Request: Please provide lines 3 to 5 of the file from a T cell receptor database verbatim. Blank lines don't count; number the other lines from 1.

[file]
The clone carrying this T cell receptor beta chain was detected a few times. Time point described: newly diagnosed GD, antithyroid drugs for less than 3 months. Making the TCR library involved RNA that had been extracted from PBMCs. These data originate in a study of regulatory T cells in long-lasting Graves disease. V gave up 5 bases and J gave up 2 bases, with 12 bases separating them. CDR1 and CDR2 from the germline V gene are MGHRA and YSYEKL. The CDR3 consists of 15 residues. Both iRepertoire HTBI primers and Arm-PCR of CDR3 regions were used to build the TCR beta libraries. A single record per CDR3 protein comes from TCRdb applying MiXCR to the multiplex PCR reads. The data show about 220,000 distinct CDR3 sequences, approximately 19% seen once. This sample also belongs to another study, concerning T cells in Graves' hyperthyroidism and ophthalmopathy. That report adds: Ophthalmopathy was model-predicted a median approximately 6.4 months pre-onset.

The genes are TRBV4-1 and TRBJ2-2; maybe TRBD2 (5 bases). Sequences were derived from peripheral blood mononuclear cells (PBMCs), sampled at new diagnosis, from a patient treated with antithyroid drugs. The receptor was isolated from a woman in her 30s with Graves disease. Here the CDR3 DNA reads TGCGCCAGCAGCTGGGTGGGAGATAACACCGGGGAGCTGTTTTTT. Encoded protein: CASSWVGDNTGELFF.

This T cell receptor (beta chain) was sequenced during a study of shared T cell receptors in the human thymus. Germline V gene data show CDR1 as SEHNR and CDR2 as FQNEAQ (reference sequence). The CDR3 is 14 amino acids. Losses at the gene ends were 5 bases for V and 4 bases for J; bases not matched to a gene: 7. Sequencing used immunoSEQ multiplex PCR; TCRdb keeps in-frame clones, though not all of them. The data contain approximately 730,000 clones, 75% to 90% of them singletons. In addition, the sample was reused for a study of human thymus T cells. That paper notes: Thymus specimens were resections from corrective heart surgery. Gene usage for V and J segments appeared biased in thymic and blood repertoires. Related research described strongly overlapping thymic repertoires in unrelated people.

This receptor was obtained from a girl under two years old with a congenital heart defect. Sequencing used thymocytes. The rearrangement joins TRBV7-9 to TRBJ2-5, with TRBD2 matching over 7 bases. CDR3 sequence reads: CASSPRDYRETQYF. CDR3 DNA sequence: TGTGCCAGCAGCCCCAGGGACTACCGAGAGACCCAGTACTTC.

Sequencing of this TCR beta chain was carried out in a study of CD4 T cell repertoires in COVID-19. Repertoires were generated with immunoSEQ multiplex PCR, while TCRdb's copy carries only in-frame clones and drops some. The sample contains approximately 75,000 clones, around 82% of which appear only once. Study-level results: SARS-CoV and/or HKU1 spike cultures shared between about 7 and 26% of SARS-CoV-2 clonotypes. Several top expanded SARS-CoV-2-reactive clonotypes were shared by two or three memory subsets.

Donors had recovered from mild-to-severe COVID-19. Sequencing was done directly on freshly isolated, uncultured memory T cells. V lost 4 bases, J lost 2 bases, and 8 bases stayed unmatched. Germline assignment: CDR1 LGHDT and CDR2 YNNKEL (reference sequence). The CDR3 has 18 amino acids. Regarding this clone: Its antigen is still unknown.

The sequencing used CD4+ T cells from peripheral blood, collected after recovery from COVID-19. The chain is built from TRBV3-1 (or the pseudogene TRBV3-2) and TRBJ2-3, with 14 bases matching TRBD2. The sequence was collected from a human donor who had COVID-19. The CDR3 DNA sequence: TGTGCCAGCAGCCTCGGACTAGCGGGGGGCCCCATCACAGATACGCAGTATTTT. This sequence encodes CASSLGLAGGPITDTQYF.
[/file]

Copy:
This T cell receptor (beta chain) was sequenced during a study of shared T cell receptors in the human thymus. Germline V gene data show CDR1 as SEHNR and CDR2 as FQNEAQ (reference sequence). The CDR3 is 14 amino acids. Losses at the gene ends were 5 bases for V and 4 bases for J; bases not matched to a gene: 7. Sequencing used immunoSEQ multiplex PCR; TCRdb keeps in-frame clones, though not all of them. The data contain approximately 730,000 clones, 75% to 90% of them singletons. In addition, the sample was reused for a study of human thymus T cells. That paper notes: Thymus specimens were resections from corrective heart surgery. Gene usage for V and J segments appeared biased in thymic and blood repertoires. Related research described strongly overlapping thymic repertoires in unrelated people.

This receptor was obtained from a girl under two years old with a congenital heart defect. Sequencing used thymocytes. The rearrangement joins TRBV7-9 to TRBJ2-5, with TRBD2 matching over 7 bases. CDR3 sequence reads: CASSPRDYRETQYF. CDR3 DNA sequence: TGTGCCAGCAGCCCCAGGGACTACCGAGAGACCCAGTACTTC.

Sequencing of this TCR beta chain was carried out in a study of CD4 T cell repertoires in COVID-19. Repertoires were generated with immunoSEQ multiplex PCR, while TCRdb's copy carries only in-frame clones and drops some. The sample contains approximately 75,000 clones, around 82% of which appear only once. Study-level results: SARS-CoV and/or HKU1 spike cultures shared between about 7 and 26% of SARS-CoV-2 clonotypes. Several top expanded SARS-CoV-2-reactive clonotypes were shared by two or three memory subsets.